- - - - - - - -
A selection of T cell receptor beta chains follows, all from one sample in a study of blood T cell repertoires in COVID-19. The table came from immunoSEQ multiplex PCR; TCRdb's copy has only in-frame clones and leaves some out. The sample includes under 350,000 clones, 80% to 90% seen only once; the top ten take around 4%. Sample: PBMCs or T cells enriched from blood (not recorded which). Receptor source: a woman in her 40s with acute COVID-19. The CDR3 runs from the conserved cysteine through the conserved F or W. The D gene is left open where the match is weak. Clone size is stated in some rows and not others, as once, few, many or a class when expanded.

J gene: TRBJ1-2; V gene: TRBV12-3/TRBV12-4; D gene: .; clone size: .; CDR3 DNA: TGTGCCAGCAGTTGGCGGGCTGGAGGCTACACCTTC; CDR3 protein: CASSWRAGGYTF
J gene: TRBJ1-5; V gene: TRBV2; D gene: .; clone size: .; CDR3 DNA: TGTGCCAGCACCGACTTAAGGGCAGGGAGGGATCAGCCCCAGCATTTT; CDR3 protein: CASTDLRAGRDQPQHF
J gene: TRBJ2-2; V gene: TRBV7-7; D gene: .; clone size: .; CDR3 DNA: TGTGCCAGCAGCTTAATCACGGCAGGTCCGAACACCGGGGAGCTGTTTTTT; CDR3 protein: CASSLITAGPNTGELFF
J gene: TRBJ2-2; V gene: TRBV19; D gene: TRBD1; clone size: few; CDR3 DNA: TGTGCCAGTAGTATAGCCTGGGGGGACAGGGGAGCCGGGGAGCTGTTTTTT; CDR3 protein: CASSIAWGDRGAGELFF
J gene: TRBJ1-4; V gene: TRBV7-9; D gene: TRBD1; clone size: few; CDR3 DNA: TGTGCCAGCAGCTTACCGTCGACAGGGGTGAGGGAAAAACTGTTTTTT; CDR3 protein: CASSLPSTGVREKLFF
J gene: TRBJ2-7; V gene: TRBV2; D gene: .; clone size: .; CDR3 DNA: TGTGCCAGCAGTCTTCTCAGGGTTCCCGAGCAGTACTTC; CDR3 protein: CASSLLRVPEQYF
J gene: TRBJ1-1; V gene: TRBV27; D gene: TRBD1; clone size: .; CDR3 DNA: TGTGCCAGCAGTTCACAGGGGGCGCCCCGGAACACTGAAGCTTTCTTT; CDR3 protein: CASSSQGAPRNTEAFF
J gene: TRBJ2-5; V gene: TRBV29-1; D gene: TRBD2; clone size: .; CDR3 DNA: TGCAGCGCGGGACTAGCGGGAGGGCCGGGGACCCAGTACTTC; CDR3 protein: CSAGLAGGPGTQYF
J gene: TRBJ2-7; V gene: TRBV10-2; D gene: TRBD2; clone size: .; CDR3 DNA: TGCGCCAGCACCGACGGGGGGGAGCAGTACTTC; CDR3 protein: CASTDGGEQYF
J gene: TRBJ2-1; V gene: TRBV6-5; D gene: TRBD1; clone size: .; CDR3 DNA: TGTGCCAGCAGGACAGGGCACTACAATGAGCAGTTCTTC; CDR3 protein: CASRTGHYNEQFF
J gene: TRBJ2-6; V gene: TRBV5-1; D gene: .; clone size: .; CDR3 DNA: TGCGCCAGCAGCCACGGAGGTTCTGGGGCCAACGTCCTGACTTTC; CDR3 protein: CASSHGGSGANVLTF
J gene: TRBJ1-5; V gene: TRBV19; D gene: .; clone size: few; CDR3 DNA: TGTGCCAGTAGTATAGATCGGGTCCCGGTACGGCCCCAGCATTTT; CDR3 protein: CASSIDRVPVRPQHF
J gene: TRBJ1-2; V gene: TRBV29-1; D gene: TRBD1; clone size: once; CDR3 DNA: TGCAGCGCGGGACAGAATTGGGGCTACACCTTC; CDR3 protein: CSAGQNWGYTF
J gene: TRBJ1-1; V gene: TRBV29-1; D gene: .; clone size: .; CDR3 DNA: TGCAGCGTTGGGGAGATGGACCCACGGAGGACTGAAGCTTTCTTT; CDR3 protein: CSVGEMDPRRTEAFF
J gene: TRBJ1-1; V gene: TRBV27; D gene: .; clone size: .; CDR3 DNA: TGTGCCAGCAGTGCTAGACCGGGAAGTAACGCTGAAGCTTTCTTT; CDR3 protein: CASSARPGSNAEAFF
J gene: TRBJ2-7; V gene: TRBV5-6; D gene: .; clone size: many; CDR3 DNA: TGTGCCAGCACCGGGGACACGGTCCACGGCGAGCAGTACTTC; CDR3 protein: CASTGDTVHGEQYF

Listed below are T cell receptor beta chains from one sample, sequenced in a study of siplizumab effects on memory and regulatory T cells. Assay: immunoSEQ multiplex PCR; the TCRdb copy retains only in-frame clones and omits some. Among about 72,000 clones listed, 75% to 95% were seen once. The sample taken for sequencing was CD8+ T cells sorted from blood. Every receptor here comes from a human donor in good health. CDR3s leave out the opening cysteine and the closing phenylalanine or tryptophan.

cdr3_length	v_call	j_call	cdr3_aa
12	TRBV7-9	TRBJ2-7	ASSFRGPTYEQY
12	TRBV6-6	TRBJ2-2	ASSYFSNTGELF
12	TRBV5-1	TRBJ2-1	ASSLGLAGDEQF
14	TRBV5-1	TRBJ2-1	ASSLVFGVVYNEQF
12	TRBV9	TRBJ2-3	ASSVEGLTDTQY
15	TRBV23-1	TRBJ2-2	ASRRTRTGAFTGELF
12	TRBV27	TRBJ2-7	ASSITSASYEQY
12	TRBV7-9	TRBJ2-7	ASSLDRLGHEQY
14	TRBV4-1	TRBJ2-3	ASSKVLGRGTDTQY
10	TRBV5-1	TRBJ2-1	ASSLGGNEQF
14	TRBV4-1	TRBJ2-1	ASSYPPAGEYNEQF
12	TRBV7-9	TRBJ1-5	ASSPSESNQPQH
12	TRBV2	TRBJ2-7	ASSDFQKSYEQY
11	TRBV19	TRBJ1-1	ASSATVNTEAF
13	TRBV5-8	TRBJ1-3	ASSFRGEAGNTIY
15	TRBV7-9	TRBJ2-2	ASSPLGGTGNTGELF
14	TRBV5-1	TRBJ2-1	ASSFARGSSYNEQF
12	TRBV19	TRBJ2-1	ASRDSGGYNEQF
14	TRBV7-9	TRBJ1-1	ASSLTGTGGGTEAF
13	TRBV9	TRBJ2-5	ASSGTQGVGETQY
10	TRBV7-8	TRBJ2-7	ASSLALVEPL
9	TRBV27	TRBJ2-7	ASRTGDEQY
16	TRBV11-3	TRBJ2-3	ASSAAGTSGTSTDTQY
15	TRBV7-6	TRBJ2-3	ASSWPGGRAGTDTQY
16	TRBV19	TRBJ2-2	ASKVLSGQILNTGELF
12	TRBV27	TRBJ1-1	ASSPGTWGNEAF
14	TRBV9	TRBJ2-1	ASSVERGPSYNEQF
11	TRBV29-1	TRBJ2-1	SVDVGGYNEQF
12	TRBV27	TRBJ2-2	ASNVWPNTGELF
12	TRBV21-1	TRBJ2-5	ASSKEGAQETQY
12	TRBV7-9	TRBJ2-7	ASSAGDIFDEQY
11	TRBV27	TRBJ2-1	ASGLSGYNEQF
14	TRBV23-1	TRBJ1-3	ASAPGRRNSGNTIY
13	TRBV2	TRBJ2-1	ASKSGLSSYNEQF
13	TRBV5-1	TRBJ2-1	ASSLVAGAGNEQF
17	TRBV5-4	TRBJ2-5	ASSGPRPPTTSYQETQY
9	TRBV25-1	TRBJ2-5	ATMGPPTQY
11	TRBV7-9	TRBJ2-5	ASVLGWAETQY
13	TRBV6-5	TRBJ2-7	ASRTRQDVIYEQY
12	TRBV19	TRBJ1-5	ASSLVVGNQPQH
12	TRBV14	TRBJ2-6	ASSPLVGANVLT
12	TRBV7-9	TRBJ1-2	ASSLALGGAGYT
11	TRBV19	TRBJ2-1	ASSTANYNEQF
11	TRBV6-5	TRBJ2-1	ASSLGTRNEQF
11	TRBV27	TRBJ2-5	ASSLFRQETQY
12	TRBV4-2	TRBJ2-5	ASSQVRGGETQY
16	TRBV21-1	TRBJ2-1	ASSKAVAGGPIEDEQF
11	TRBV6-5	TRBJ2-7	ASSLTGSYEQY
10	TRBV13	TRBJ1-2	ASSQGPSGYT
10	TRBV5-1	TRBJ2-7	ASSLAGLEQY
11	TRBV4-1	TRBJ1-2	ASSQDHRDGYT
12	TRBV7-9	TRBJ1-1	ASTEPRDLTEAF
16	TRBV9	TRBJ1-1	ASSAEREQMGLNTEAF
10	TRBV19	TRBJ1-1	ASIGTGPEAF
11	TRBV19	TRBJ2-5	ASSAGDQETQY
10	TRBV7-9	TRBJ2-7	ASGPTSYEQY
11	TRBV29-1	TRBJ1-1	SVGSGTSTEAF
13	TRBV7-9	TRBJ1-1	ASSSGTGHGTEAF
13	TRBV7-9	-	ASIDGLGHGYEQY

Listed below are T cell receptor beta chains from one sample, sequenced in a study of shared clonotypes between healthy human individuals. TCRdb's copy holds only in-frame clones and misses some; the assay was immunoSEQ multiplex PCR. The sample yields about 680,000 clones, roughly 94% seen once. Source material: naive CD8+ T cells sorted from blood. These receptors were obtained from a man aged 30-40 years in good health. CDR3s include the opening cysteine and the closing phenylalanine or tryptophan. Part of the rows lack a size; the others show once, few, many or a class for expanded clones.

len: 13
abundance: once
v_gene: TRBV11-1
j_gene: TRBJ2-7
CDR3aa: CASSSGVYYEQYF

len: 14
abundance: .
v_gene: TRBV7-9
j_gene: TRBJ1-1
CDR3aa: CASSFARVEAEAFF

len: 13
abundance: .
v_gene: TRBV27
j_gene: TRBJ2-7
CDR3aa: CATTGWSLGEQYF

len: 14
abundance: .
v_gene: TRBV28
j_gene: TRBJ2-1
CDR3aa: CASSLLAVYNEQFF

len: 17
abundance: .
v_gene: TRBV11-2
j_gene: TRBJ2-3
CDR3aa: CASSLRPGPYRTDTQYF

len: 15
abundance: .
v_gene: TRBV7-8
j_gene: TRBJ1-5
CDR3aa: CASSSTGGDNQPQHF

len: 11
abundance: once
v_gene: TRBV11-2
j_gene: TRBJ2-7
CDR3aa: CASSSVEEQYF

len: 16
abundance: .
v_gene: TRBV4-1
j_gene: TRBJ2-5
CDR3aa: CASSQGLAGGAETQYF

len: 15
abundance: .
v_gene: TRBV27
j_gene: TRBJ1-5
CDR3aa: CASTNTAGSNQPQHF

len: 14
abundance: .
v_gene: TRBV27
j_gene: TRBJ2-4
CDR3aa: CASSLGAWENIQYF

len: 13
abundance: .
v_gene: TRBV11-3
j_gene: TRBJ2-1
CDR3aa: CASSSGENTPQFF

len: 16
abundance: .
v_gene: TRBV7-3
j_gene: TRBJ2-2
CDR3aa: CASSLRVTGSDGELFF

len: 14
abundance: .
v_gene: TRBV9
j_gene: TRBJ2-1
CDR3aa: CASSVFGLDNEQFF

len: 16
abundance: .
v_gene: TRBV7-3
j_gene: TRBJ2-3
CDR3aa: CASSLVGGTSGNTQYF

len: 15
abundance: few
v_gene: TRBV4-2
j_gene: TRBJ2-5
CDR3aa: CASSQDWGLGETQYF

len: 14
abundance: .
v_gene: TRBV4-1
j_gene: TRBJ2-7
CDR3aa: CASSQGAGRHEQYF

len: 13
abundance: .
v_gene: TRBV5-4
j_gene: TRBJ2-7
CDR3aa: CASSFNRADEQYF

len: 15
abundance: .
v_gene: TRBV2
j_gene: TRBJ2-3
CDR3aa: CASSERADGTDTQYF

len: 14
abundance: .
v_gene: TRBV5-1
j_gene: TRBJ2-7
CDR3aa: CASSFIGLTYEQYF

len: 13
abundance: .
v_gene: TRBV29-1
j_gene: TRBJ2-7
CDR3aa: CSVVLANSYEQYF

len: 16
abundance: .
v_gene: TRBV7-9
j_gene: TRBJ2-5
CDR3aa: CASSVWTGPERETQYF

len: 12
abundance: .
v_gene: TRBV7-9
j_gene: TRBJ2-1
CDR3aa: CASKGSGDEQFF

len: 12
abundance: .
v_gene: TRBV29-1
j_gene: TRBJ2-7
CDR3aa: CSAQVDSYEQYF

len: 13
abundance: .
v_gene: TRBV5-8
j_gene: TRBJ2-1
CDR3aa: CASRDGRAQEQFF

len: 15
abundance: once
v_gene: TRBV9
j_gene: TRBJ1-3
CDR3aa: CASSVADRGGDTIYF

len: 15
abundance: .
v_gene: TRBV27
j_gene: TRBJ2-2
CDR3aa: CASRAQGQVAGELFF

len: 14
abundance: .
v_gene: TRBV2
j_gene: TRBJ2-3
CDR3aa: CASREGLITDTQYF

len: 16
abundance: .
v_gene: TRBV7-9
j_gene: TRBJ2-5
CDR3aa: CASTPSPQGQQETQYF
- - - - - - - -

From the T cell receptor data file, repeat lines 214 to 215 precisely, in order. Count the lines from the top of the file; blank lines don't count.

CDR3aa: CASREGLITDTQYF

len: 16